Digestive problems seem to be one of the most common ailments people complain about; and one of the most medicated. Then again, it’s easier to take a pill and make the pain go away than to figure out the root cause of the pain right?
There is an issue that is rarely talked about linked to poor dietary choices, and it is regarding how our stomach properly functions and helps to break down the food we eat into the tiny nutrients we actually need to live. See? This is important stuff if you’re the kind of being that needs nutrients to survive…
What Is An Underactive Stomach?
An underactive stomach (or Hypochlorhydria) does not produce enough hydrochloric acid, and thus does not produce enough digestive enzymes to properly digest food.
Symptoms of an Underactive Stomach
An underactive stomach will mess with how your colon functions, leading to constipation. It also throws off your body’s absorption of all vitamins and minerals like calcium, magnesium, chromium, iodine, iron, manganese, potassium, selenium, and zinc. An underactive stomach can also hinder the absorption of protein, leading to a protein deficiency. It can also lead to a deficiency of essential fatty acids.
If you suffer from allergies, an underactive stomach may also be to blame for that. A sufficient amount of HCl is necessary to keep bacteria that live in your colon from moving up the small intestine, and an inadequate amount of HCl can lead harmful bacteria strains to multiply in areas of the intestine they’re not supposed to be, which will continue to hinder digestion and absorption, and potentially irritate and inflame the intestines, leading to hyperpermeability and causing allergic reactions to food.
Many of these symptoms are often confused with that of an overactive stomach (which I will discuss in another post); and cause people to believe the only effective treatment is taking antacids, which, sadly only aggravates the condition by interfering with the stomach’s natural acid. This, unfortunately, only worsens the problem with a continued lack of sufficient nutrient absorption and digestion.
Here’s a quick list of all the problems associated with too little stomach acid:
- Celiac disease
- Chronic Autoimmune disorders
- Food allergies and intolerance
- Gall bladder disease
- Chronic hives
- Undigested food in stool
- Chronic Candida infections (ex: yeast infections)
How Does A Stomach Become Underactive?
While typically linked to a diet high in animal protein (like red meat), dairy products, and refined/processed foods, it can also occur from bad eating habits such as drinking too much liquid with food, poor food combining, or not chewing your food long enough for it to be properly broken down. Stress also contributes to an underactive stomach (now you probably see why this condition is so common).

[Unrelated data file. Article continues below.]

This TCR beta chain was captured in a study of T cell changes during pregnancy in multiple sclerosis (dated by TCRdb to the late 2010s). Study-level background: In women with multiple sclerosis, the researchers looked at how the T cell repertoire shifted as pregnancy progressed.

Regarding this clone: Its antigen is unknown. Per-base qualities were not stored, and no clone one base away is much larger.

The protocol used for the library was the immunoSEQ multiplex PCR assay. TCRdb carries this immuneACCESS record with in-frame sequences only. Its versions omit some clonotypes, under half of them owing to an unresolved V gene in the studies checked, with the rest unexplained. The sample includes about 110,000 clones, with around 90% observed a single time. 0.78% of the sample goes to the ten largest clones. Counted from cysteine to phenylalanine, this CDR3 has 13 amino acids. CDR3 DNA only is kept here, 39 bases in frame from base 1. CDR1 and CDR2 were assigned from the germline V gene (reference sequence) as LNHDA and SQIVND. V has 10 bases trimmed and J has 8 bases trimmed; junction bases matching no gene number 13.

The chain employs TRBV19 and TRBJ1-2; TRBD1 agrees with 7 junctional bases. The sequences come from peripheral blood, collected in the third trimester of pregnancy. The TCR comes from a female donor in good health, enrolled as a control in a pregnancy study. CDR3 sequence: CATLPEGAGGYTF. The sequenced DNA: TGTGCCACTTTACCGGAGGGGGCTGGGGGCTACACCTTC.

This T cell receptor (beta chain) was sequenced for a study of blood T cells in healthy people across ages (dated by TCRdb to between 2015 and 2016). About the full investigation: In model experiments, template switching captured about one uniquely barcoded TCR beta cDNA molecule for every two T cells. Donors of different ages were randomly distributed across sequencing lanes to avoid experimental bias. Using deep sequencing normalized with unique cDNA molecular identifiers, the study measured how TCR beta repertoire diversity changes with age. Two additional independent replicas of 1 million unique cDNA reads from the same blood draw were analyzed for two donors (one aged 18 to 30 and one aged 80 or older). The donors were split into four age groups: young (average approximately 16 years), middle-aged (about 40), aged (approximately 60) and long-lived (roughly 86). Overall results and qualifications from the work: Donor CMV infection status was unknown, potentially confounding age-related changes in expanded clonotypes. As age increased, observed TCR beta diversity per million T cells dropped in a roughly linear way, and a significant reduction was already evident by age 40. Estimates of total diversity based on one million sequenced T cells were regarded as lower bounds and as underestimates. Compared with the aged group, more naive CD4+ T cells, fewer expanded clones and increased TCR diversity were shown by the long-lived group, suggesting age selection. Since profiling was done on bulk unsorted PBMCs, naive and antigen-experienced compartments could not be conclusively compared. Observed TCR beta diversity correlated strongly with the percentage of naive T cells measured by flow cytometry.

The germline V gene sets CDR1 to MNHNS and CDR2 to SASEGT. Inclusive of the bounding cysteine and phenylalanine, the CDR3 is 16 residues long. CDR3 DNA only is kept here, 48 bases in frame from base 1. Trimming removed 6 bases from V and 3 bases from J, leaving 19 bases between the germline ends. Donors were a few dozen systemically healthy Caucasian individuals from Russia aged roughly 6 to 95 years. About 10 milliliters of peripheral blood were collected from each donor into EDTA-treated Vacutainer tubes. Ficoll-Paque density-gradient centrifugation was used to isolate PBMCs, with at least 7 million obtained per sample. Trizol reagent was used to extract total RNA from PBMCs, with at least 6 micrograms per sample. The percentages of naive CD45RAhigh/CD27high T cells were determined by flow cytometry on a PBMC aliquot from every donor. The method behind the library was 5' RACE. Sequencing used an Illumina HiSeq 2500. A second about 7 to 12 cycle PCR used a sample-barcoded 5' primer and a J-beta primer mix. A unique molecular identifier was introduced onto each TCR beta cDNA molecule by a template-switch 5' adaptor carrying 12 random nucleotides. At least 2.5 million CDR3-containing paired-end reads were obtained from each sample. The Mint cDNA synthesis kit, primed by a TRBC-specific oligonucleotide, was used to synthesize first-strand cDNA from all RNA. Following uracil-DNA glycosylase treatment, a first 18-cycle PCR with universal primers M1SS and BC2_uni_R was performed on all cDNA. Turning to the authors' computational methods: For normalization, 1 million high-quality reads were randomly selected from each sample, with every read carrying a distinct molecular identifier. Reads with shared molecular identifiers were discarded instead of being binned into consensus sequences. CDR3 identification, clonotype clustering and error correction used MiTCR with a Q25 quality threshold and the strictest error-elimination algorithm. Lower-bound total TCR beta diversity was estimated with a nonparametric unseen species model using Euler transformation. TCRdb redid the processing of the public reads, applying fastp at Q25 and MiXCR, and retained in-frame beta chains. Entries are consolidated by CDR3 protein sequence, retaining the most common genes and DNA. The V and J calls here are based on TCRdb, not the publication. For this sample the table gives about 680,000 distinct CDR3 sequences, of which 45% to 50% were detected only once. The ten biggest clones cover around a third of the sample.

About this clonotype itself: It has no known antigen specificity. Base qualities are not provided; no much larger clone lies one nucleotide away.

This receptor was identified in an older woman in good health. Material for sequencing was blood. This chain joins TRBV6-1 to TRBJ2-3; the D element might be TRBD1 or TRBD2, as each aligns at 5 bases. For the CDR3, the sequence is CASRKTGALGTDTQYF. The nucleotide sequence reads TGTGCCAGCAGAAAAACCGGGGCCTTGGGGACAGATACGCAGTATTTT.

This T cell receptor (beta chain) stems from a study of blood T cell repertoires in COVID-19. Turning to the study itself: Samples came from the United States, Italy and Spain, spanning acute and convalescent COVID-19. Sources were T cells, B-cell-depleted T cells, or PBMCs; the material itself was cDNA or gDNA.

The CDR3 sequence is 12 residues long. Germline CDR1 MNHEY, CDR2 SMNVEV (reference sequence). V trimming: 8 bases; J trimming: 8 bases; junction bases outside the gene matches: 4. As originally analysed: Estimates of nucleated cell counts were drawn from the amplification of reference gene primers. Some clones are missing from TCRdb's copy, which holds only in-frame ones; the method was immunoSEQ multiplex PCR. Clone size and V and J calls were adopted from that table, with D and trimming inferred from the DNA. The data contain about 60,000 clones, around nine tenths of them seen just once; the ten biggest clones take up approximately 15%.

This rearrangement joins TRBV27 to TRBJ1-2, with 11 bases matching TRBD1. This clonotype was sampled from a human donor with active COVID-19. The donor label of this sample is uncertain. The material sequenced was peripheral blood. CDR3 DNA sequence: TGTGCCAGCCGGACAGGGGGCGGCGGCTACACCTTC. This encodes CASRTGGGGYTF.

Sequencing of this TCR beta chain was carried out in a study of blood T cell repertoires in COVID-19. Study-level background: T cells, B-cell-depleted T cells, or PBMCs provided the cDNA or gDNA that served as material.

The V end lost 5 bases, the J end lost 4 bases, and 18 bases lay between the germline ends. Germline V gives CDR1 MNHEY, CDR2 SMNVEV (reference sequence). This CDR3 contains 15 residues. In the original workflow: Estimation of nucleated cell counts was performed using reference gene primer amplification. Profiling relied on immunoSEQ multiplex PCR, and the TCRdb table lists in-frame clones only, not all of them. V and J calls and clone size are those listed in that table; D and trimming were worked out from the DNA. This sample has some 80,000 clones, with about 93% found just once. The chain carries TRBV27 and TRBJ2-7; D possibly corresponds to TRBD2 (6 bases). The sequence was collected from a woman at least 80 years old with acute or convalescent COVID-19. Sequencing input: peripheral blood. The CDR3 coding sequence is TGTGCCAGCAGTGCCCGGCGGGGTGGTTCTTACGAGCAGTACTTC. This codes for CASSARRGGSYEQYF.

How To Help An Underactive Stomach
There are a few things you do to improve how your stomach functions:
- Eat small meals more often
- Limit or avoid concentrated proteins like red meat and dairy products
- Avoid refined and processed foods and alcohol
- Never eat when rushed or upset; state of mind affects digestion
- Take a digestive enzyme or enzyme containing HCl (hydrochloric acid)
- If you also have liver or gallbladder problems you may need a digestive enzyme that contains bile; and if you have pancreas problems you require pancreatic enzymes and pepsin. (For liver/gallbladder/pancreas issues, speak to your doctor or naturopath before taking anything)
Note: If, after taking a digestive enzyme containing HCl there is a burning sensation, you may have an overactive stomach; which I will talk about in another post. To test it properly, take the HCl enzyme on an empty stomach. If there is no burning sensation you likely have an underactive stomach (assuming you have other symptoms as listed above).
While an underactive stomach is, obviously, not life threatening, it can lead to chronic conditions down the road caused by nutrient deficiencies. Thus, if you think this might be the case for you head to a doctor or naturopath for a diagnosis; or at the very least, try out the simple acts of chewing longer, not drinking with meals, and eating smaller meals more often, because that’s a good place to start.
Elson Haas, Buck Levin. Staying Healthy with Nutrition.
New York: TenSpeed Press, 2006. Print.
Carolee Bateson-Koch. Allergies: Disease in Disguise.
Tennessee: Books Alive, 1994. Print.
The contents of this website are for informational purposes only and should not be considered any type of medical advice. The information provided in this website should not be used for diagnosing or treating a health condition or disease, and should not be substituted for professional care. If you suspect or have a medical condition, consult an appropriate health care provider.
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